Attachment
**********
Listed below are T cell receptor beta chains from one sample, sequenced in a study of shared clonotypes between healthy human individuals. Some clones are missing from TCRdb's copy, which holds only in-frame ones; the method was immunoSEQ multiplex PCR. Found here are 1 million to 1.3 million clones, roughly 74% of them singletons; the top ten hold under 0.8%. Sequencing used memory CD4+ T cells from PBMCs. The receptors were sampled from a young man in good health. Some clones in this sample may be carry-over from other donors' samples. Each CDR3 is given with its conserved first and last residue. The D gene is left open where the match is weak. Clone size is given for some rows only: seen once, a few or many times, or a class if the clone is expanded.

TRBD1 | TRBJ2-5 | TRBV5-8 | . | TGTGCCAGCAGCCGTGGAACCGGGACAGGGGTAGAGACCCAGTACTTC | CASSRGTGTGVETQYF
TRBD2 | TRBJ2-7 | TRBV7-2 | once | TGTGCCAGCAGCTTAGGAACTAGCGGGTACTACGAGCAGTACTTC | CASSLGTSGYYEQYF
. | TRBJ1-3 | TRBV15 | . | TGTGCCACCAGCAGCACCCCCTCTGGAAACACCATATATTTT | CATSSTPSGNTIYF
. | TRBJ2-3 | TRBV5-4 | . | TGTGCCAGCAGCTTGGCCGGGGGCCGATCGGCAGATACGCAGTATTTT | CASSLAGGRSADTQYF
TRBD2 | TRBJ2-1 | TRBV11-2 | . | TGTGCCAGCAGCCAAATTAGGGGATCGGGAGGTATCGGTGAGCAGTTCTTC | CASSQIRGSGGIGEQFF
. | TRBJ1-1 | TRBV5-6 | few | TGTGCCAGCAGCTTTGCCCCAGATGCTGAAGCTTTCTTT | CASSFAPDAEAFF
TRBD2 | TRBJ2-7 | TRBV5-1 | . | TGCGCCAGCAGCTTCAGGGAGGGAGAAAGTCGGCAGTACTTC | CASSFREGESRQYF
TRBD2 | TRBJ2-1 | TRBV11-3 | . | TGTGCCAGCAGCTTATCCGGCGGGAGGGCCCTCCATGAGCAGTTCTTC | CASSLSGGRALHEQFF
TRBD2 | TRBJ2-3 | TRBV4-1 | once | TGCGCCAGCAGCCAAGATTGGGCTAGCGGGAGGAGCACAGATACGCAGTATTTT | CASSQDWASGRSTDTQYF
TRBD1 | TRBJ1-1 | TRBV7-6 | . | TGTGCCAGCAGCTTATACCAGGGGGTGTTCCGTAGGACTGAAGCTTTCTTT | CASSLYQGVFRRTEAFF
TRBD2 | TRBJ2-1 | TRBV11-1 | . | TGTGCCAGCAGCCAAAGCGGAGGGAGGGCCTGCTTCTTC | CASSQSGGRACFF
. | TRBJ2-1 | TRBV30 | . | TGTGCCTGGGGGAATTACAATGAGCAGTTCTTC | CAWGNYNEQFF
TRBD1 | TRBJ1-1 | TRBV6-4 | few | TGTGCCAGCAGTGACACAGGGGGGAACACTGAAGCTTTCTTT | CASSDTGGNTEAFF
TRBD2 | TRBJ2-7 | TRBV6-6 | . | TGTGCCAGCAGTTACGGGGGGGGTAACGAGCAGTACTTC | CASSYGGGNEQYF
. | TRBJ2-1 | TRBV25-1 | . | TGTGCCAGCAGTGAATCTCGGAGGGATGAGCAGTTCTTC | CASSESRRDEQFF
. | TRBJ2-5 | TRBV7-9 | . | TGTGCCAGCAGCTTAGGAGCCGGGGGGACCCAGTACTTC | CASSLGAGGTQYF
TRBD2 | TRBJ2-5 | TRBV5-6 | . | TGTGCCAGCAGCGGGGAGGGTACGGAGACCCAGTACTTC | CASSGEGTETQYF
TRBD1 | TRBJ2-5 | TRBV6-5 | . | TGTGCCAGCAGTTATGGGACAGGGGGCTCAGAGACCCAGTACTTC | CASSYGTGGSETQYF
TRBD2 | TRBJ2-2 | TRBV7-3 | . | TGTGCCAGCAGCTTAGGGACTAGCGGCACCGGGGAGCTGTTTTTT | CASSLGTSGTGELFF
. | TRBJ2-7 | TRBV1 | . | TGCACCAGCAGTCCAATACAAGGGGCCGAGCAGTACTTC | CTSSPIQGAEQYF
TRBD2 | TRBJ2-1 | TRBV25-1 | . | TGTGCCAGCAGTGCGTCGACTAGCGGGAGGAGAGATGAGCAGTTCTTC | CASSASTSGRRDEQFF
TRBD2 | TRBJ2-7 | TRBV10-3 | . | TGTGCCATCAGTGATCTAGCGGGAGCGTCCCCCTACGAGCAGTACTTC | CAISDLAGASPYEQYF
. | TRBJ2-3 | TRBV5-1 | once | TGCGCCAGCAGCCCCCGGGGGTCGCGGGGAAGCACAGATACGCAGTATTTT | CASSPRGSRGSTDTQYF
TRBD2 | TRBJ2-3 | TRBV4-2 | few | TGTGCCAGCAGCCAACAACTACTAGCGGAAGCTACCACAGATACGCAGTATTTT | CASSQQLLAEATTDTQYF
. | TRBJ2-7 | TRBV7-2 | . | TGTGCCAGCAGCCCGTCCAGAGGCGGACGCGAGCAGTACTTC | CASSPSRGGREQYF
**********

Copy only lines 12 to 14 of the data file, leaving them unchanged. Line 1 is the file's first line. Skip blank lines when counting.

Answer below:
TRBD2 | TRBJ2-1 | TRBV11-1 | . | TGTGCCAGCAGCCAAAGCGGAGGGAGGGCCTGCTTCTTC | CASSQSGGRACFF
. | TRBJ2-1 | TRBV30 | . | TGTGCCTGGGGGAATTACAATGAGCAGTTCTTC | CAWGNYNEQFF
TRBD1 | TRBJ1-1 | TRBV6-4 | few | TGTGCCAGCAGTGACACAGGGGGGAACACTGAAGCTTTCTTT | CASSDTGGNTEAFF